"Generations" Cyber Commander Bumblebee Toy Review

in 2015, Action Figure Review, Autobot, Cyber Commander, Generations

Generations

Bumblebee General Information:
Release Date: July 2015
Price Point: $19.99 (MSRP)
Retailer: Limited Release
Accessories: None

Official images and text below in italics are from the Official Transformers web site:
This Bumblebee figure won’t back down from any battle with his Decepticon enemies! He’s a fast-moving Autobot scout and it only takes 6 steps for him to change from powerful robot warrior mode to speedy sports car mode. Will any Decepticon be fast enough to chase him down? There’s only one way to find out!

2-in-1 Bumblebee figure. Figure converts from robot mode to sports car mode. Converts in 6 steps. Ages 6 and up

In March of 2015, some interesting listings popped up on the Official Transformers web site for "Cyber Battalion" figures. These appeared to be simplified figures that resembled upscaled Legends Class figures. However, these figures were not present at both Toy Fair 2015 and they were not part of Hasbro's presentation at Botcon 2015. Still, sightings of these figures in areas of the world like Latin America and parts of Asia popped up online. In July of 2015, Ben's World of Transformer sponsor Bigbadtoystore listed several of these figures (including their larger "Cyber Commander" counterparts) and they sold out fast and a week later the listings were gone from the web site.

While the Hasbro web site lists an MSRP of $19.99 for Bumblebee, I wound up paying $29.99 since I wasn't sure when I would ever see these for sale again (note: at the time I am typing this review, there are zero listings for these figures on ebay or any other retailer I normally frequent). It is very unusual for figures to make it to the official web site, get a limited release and then seemingly vanish from the market so this review is a bit of an anomaly among the other "Generations" figures. Perhaps they will see some bigger release down the road but nothing official has been announced at this time.

Packaging:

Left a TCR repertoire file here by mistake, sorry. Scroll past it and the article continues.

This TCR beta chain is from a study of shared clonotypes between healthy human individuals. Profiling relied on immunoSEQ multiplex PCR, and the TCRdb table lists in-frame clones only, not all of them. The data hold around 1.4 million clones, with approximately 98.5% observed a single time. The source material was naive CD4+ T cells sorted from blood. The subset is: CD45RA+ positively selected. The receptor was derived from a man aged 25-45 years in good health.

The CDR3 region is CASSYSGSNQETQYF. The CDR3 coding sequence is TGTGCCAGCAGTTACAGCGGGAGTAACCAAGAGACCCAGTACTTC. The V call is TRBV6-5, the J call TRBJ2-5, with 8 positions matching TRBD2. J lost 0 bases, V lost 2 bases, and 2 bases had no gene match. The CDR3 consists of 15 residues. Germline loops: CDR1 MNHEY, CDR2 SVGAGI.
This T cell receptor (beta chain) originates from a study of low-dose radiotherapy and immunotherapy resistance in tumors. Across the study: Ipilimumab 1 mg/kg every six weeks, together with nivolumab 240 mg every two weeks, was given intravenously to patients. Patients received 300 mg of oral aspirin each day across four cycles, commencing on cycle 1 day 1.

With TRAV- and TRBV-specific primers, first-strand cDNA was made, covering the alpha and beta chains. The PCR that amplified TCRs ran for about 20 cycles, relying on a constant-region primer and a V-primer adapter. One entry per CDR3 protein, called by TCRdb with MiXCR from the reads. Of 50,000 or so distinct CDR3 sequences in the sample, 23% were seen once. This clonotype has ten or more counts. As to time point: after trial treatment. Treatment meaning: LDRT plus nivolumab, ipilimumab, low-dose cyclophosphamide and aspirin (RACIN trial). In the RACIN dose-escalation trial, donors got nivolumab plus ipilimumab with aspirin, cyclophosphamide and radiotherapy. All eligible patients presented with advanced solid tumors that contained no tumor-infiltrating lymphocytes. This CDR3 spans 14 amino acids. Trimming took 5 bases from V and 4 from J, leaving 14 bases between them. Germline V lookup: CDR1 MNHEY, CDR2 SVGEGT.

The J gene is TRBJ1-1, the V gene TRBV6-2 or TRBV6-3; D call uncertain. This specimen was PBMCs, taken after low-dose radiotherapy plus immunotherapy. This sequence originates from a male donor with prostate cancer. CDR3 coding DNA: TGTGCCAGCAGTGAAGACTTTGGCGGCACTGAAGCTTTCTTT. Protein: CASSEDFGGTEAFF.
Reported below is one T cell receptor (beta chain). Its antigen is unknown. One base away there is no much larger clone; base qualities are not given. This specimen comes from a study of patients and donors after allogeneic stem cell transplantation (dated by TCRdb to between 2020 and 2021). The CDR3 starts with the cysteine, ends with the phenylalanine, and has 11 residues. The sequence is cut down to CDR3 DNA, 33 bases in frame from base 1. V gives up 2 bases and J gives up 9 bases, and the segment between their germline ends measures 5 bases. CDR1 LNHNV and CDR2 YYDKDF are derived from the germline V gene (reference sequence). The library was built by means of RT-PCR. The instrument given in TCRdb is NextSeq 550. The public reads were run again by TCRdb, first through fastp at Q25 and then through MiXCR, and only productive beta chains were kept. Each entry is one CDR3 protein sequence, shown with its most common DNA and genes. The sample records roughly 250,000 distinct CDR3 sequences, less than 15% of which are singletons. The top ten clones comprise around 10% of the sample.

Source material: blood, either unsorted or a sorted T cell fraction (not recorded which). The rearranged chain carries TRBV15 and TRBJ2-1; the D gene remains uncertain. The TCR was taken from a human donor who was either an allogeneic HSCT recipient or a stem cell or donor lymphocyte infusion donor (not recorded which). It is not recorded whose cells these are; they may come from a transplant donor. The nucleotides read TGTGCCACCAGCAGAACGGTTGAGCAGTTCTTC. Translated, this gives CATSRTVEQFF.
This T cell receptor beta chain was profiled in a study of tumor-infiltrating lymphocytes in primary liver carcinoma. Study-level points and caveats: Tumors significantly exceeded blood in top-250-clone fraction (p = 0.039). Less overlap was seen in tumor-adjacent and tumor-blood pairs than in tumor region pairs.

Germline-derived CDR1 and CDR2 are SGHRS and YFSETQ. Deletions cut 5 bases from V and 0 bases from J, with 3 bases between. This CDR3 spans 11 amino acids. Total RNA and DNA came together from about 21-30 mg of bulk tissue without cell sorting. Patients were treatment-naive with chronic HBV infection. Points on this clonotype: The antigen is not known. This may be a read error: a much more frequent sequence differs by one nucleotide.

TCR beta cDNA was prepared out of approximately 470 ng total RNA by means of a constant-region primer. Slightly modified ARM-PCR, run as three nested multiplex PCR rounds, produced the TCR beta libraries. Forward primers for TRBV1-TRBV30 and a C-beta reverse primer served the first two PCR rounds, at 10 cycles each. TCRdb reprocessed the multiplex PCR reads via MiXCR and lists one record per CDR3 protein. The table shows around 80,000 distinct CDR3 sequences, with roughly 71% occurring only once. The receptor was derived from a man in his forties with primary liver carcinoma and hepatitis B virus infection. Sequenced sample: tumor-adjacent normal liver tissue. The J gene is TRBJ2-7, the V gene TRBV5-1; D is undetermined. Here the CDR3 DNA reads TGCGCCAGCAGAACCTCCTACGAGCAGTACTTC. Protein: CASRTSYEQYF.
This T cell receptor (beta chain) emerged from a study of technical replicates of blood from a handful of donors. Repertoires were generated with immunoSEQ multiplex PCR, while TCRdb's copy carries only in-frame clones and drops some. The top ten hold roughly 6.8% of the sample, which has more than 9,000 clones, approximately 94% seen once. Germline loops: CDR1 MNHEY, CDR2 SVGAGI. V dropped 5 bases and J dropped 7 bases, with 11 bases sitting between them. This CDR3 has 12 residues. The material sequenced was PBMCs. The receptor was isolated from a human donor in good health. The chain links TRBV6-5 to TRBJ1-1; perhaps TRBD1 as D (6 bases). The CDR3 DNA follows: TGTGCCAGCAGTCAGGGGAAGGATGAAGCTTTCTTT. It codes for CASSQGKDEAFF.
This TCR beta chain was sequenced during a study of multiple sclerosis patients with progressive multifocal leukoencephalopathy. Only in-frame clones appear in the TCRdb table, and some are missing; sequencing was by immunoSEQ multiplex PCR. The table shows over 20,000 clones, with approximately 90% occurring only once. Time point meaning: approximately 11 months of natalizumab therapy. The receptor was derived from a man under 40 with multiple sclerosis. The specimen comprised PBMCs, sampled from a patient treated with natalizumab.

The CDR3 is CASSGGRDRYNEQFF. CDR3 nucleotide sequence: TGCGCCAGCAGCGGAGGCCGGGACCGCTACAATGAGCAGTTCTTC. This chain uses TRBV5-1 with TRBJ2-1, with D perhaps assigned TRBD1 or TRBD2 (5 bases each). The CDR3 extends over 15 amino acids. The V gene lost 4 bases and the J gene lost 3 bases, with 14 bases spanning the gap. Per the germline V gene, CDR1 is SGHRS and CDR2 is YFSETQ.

Unlike most Transformers packaging on the market nowadays, this figure comes in a rectangular box that has no window, so you can't see the toy inside. Instead the front has photography of the toy in both modes with a white and grey grid behind it and a Autobot symbol in grey. Cut in a triangular panel is artwork featuring Bumblebee. This artwork is borrowed from the now defunct "Transformers Legends" mobile card game. To the right is the vertical "Transformers" logo with the "Generations" logo above it. The back of the packaging features the figure and instructions along with a brief bio blurb in four languages (including english and spanish). Towards the bottom is safety information, but interestingly on my box there is a sticker slapped over this section with Chinese writing and citing Hasbro's China web site. This box is taller than the ones used for the Cyber Battalion figures like Starscream.

Open the flap on the side and you pull out a cardboard tray with the figure attached by eco-friendly paper ties. This explains why there's no window box. Basically money was saved by not having to print a fancy background for the tray. It's just plain cardboard. My guess is given the simple nature of the figure, the designers figured most folks getting this would ditch the packaging anyhow. What I like about the packaging is that it is reusable and easily fit onto a bookshelf. There's even character art on the side with the character's name so you can line them up!

Robot Mode: